Review by Brian Smith (Switch to

"Runt" is probably one of my least favorite Todd albums, and, for better AND for worse, it is also emblematic of Todd's career. Think of Todd as the gangly and ambitious forward on your favorite basketball team. (Not too big of a stretch, really...) His forte is that lurching one-handed slamdunk from 10 feet back. It brings the crowd to its feet every time ("Ballad", "S/A?", "Hermit", "NH"). But it comes TOO easy. And he figures people would get sick of him if that was ALL he ever did. He's a sureshot with a layup, but, though it gets the job done, it's really nothing special ("TEPTAE", "TI"). So, to push himself, he takes that outside shot every now and then, much to the chagrin of his coach and fans. Sometimes he hits the rim ("Initiation"), sometimes he throws up an airball ("NWO", "RA"). But on a rare occasion, he takes a desperation shot from mid-court and gets NOTHING but the net ("Wizard", "Healing"). Whew!

All of Todd's haphazard tendencies are on display for his debut. He frequently overreaches-- though "Devil's Bite" has an undeniable groove, his callow vocals are an almost comical mismatch. (Of course, Todd would NAIL this song if he did it now...) The "boogie" aspirations of "Who's That Man?" are also quite beyond him. But he makes magic with low-key numbers like "We Gotta Get You a Woman" and "Believe in Me". And it's a minor tragedy that "The Last Thing You Said" was truncated to fit into the medley. It could have and SHOULD have been a hit-- an observation that has become a nagging truism in Todd's career. The keeper from this record, though, is "There Are No Words". It is a sly and breathtaking preview for the orchestral intro/outro of "Birthday Carol", and it is a wonderful homage to Todd's harmonizing forefathers, the Beach Boys, as well.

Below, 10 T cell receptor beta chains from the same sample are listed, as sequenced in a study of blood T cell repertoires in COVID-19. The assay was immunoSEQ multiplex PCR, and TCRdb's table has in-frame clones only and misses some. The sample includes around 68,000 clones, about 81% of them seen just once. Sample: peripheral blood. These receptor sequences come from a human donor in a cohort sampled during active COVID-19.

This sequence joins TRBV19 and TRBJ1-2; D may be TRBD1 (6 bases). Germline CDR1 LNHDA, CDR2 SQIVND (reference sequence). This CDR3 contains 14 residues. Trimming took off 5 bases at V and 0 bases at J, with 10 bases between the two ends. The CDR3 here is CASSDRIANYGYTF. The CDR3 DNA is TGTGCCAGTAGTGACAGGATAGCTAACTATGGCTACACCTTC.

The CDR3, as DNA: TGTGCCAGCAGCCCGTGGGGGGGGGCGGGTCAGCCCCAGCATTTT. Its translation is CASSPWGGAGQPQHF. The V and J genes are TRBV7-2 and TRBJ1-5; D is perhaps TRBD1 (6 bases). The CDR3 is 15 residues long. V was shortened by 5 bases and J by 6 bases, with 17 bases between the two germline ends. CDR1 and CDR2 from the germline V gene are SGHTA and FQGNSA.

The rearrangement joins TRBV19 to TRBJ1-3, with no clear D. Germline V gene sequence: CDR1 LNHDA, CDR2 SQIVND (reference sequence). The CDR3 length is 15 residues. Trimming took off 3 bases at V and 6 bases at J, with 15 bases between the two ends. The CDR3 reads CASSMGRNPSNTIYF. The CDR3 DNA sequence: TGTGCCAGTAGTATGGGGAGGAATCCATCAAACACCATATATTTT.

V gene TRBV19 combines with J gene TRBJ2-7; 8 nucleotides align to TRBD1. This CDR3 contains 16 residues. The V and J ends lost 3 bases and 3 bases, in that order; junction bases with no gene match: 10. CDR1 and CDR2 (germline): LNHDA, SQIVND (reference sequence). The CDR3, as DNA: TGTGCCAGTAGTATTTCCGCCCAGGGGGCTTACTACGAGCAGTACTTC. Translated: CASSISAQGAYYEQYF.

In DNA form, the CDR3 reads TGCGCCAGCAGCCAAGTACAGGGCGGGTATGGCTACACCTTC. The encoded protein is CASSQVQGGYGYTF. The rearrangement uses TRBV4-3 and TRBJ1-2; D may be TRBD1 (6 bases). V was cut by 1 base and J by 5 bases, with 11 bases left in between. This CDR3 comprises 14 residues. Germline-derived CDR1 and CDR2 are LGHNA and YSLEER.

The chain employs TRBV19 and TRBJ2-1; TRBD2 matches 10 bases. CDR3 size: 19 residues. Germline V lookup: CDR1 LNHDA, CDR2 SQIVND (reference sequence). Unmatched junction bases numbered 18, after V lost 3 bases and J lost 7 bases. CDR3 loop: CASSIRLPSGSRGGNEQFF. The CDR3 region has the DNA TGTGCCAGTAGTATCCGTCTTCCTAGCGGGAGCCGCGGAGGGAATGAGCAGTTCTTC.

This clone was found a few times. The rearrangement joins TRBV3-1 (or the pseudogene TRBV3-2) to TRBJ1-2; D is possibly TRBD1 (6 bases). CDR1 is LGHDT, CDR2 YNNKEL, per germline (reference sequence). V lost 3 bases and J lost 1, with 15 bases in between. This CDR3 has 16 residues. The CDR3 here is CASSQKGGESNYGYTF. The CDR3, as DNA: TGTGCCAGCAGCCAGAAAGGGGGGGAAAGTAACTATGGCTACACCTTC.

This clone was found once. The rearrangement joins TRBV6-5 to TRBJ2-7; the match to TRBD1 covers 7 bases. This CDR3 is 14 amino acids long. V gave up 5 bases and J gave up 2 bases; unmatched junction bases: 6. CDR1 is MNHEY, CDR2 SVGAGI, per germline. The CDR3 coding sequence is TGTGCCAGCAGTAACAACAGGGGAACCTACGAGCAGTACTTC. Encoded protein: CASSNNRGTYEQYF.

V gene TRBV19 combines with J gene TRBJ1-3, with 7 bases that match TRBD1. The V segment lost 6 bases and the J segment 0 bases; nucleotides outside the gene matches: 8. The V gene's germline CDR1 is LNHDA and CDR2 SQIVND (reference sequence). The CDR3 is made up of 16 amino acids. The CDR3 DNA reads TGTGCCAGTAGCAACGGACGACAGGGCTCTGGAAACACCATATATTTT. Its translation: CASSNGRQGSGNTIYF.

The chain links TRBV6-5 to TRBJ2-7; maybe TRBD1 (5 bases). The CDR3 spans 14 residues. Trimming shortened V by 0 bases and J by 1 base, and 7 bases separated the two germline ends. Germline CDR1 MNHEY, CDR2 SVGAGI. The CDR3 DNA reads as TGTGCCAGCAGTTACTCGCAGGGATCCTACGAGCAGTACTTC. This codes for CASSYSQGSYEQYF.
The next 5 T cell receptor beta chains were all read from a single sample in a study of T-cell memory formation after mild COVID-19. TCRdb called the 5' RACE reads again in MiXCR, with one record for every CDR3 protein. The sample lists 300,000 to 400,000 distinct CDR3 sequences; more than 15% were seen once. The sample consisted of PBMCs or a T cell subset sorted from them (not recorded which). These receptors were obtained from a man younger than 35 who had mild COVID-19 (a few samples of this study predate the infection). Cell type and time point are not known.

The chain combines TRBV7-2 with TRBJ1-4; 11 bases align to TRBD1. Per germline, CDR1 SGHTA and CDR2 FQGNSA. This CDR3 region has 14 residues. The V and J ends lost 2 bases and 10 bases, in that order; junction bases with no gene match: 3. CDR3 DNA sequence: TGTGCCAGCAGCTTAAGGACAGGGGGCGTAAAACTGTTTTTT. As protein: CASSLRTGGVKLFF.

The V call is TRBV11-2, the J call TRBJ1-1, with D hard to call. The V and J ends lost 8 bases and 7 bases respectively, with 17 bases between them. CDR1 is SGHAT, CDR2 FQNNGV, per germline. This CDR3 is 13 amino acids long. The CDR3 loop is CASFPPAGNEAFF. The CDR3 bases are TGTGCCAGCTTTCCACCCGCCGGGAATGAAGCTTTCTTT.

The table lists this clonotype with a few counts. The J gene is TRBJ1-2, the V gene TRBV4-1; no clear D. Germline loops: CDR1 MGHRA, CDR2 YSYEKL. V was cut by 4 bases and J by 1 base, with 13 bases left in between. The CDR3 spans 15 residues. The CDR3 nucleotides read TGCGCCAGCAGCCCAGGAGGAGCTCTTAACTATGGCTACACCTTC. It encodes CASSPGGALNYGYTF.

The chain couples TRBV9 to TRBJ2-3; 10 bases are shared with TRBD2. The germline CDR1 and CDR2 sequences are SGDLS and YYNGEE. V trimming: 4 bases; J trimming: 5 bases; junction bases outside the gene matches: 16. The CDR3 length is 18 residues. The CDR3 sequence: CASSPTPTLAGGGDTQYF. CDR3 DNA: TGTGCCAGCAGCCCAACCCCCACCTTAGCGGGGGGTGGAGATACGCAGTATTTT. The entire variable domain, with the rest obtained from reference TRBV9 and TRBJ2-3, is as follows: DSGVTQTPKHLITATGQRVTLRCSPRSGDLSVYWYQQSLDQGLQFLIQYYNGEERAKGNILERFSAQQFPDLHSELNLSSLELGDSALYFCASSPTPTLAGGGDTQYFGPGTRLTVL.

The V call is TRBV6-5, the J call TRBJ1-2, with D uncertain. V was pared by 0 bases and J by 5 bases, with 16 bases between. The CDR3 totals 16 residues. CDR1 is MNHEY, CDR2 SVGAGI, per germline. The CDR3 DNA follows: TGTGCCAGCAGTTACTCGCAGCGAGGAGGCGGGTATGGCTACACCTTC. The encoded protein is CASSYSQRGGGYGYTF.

It also serves as a perfect example of the compromise (or synthesis) between the obvious and the less obvious that characterizes much of Todd's best work. It's got georgous, easy-to-love harmonies, sure, but it's also a wordless and mournful composition smack dab in the middle of a fairly SONG-oriented album. Without Todd's adventurous streak, "There Are No Words" would not exist. Yes, the album would be more consistent if Todd wasn't so damn restless. But the qualities that make him so frustrating are also what make him so fascinating, enduring, AND endearing. That's "Runt"; and in a nutshell, that's Todd, too.

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